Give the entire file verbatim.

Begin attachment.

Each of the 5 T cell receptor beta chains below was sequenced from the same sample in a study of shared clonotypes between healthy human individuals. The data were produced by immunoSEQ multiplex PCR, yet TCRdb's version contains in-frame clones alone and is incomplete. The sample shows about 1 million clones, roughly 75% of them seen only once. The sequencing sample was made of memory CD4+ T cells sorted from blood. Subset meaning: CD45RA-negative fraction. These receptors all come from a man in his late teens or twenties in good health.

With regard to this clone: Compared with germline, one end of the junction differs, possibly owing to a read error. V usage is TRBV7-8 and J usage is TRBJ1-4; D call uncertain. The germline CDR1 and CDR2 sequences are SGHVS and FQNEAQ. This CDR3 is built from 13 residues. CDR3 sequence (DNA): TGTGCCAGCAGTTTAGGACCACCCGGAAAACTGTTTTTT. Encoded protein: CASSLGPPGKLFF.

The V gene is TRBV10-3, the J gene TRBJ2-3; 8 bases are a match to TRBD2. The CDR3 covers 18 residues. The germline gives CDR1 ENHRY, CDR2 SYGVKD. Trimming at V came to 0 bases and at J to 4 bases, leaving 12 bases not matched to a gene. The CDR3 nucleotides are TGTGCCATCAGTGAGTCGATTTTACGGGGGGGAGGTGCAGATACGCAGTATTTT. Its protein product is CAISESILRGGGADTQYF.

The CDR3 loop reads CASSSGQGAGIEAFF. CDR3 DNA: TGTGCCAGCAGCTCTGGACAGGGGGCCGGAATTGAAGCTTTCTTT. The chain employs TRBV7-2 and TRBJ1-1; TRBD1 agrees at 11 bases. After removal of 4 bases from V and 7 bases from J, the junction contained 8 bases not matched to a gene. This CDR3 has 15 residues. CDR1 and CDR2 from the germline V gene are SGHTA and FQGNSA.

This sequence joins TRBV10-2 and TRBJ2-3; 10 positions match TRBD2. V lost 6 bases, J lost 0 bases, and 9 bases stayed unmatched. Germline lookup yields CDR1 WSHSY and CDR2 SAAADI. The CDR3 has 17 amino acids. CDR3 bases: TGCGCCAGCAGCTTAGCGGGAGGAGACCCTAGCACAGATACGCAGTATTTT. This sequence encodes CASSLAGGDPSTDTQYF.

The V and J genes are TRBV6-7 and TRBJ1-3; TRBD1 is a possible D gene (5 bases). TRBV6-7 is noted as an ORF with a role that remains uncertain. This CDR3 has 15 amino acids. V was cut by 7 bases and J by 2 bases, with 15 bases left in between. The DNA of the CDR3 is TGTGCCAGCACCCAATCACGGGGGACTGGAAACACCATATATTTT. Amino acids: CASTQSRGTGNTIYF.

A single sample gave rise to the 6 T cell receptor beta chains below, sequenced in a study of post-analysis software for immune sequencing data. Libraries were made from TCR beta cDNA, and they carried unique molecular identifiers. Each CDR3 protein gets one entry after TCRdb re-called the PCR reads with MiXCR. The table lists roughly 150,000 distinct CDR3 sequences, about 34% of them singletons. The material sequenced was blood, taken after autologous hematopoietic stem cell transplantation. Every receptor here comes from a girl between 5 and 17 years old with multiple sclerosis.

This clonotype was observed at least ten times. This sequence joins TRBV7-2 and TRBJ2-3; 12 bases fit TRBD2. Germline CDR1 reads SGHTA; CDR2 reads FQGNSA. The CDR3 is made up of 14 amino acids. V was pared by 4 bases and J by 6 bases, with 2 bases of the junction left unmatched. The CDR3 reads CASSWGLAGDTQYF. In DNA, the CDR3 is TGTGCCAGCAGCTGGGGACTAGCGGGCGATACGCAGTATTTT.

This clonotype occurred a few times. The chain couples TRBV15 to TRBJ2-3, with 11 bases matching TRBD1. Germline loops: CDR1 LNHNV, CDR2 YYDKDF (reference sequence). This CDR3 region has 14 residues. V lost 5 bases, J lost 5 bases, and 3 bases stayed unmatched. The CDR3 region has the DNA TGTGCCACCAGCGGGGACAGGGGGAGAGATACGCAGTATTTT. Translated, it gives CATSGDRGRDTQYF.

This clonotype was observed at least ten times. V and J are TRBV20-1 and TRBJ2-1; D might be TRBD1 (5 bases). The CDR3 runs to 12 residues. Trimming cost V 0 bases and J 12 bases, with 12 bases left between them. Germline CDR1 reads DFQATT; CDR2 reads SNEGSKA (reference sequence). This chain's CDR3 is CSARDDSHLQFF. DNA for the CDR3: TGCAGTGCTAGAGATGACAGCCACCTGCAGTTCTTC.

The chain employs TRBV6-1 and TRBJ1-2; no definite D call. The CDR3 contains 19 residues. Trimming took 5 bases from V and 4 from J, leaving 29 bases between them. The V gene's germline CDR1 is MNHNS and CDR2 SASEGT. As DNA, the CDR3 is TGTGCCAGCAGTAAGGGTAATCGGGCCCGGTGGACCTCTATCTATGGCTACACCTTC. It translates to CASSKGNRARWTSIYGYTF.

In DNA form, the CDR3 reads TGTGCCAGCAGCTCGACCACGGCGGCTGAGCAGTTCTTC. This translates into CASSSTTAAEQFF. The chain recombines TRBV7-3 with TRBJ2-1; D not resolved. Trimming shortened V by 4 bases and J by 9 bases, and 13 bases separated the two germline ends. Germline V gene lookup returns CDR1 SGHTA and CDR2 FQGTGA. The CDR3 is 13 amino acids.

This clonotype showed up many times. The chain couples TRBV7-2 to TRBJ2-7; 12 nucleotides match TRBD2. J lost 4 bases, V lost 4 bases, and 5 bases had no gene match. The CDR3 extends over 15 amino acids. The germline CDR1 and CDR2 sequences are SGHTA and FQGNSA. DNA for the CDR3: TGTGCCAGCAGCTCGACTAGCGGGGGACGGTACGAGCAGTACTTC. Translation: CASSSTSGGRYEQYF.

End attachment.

Each of the 5 T cell receptor beta chains below was sequenced from the same sample in a study of shared clonotypes between healthy human individuals. The data were produced by immunoSEQ multiplex PCR, yet TCRdb's version contains in-frame clones alone and is incomplete. The sample shows about 1 million clones, roughly 75% of them seen only once. The sequencing sample was made of memory CD4+ T cells sorted from blood. Subset meaning: CD45RA-negative fraction. These receptors all come from a man in his late teens or twenties in good health.

With regard to this clone: Compared with germline, one end of the junction differs, possibly owing to a read error. V usage is TRBV7-8 and J usage is TRBJ1-4; D call uncertain. The germline CDR1 and CDR2 sequences are SGHVS and FQNEAQ. This CDR3 is built from 13 residues. CDR3 sequence (DNA): TGTGCCAGCAGTTTAGGACCACCCGGAAAACTGTTTTTT. Encoded protein: CASSLGPPGKLFF.

The V gene is TRBV10-3, the J gene TRBJ2-3; 8 bases are a match to TRBD2. The CDR3 covers 18 residues. The germline gives CDR1 ENHRY, CDR2 SYGVKD. Trimming at V came to 0 bases and at J to 4 bases, leaving 12 bases not matched to a gene. The CDR3 nucleotides are TGTGCCATCAGTGAGTCGATTTTACGGGGGGGAGGTGCAGATACGCAGTATTTT. Its protein product is CAISESILRGGGADTQYF.

The CDR3 loop reads CASSSGQGAGIEAFF. CDR3 DNA: TGTGCCAGCAGCTCTGGACAGGGGGCCGGAATTGAAGCTTTCTTT. The chain employs TRBV7-2 and TRBJ1-1; TRBD1 agrees at 11 bases. After removal of 4 bases from V and 7 bases from J, the junction contained 8 bases not matched to a gene. This CDR3 has 15 residues. CDR1 and CDR2 from the germline V gene are SGHTA and FQGNSA.

This sequence joins TRBV10-2 and TRBJ2-3; 10 positions match TRBD2. V lost 6 bases, J lost 0 bases, and 9 bases stayed unmatched. Germline lookup yields CDR1 WSHSY and CDR2 SAAADI. The CDR3 has 17 amino acids. CDR3 bases: TGCGCCAGCAGCTTAGCGGGAGGAGACCCTAGCACAGATACGCAGTATTTT. This sequence encodes CASSLAGGDPSTDTQYF.

The V and J genes are TRBV6-7 and TRBJ1-3; TRBD1 is a possible D gene (5 bases). TRBV6-7 is noted as an ORF with a role that remains uncertain. This CDR3 has 15 amino acids. V was cut by 7 bases and J by 2 bases, with 15 bases left in between. The DNA of the CDR3 is TGTGCCAGCACCCAATCACGGGGGACTGGAAACACCATATATTTT. Amino acids: CASTQSRGTGNTIYF.

A single sample gave rise to the 6 T cell receptor beta chains below, sequenced in a study of post-analysis software for immune sequencing data. Libraries were made from TCR beta cDNA, and they carried unique molecular identifiers. Each CDR3 protein gets one entry after TCRdb re-called the PCR reads with MiXCR. The table lists roughly 150,000 distinct CDR3 sequences, about 34% of them singletons. The material sequenced was blood, taken after autologous hematopoietic stem cell transplantation. Every receptor here comes from a girl between 5 and 17 years old with multiple sclerosis.

This clonotype was observed at least ten times. This sequence joins TRBV7-2 and TRBJ2-3; 12 bases fit TRBD2. Germline CDR1 reads SGHTA; CDR2 reads FQGNSA. The CDR3 is made up of 14 amino acids. V was pared by 4 bases and J by 6 bases, with 2 bases of the junction left unmatched. The CDR3 reads CASSWGLAGDTQYF. In DNA, the CDR3 is TGTGCCAGCAGCTGGGGACTAGCGGGCGATACGCAGTATTTT.

This clonotype occurred a few times. The chain couples TRBV15 to TRBJ2-3, with 11 bases matching TRBD1. Germline loops: CDR1 LNHNV, CDR2 YYDKDF (reference sequence). This CDR3 region has 14 residues. V lost 5 bases, J lost 5 bases, and 3 bases stayed unmatched. The CDR3 region has the DNA TGTGCCACCAGCGGGGACAGGGGGAGAGATACGCAGTATTTT. Translated, it gives CATSGDRGRDTQYF.

This clonotype was observed at least ten times. V and J are TRBV20-1 and TRBJ2-1; D might be TRBD1 (5 bases). The CDR3 runs to 12 residues. Trimming cost V 0 bases and J 12 bases, with 12 bases left between them. Germline CDR1 reads DFQATT; CDR2 reads SNEGSKA (reference sequence). This chain's CDR3 is CSARDDSHLQFF. DNA for the CDR3: TGCAGTGCTAGAGATGACAGCCACCTGCAGTTCTTC.

The chain employs TRBV6-1 and TRBJ1-2; no definite D call. The CDR3 contains 19 residues. Trimming took 5 bases from V and 4 from J, leaving 29 bases between them. The V gene's germline CDR1 is MNHNS and CDR2 SASEGT. As DNA, the CDR3 is TGTGCCAGCAGTAAGGGTAATCGGGCCCGGTGGACCTCTATCTATGGCTACACCTTC. It translates to CASSKGNRARWTSIYGYTF.

In DNA form, the CDR3 reads TGTGCCAGCAGCTCGACCACGGCGGCTGAGCAGTTCTTC. This translates into CASSSTTAAEQFF. The chain recombines TRBV7-3 with TRBJ2-1; D not resolved. Trimming shortened V by 4 bases and J by 9 bases, and 13 bases separated the two germline ends. Germline V gene lookup returns CDR1 SGHTA and CDR2 FQGTGA. The CDR3 is 13 amino acids.

This clonotype showed up many times. The chain couples TRBV7-2 to TRBJ2-7; 12 nucleotides match TRBD2. J lost 4 bases, V lost 4 bases, and 5 bases had no gene match. The CDR3 extends over 15 amino acids. The germline CDR1 and CDR2 sequences are SGHTA and FQGNSA. DNA for the CDR3: TGTGCCAGCAGCTCGACTAGCGGGGGACGGTACGAGCAGTACTTC. Translation: CASSSTSGGRYEQYF.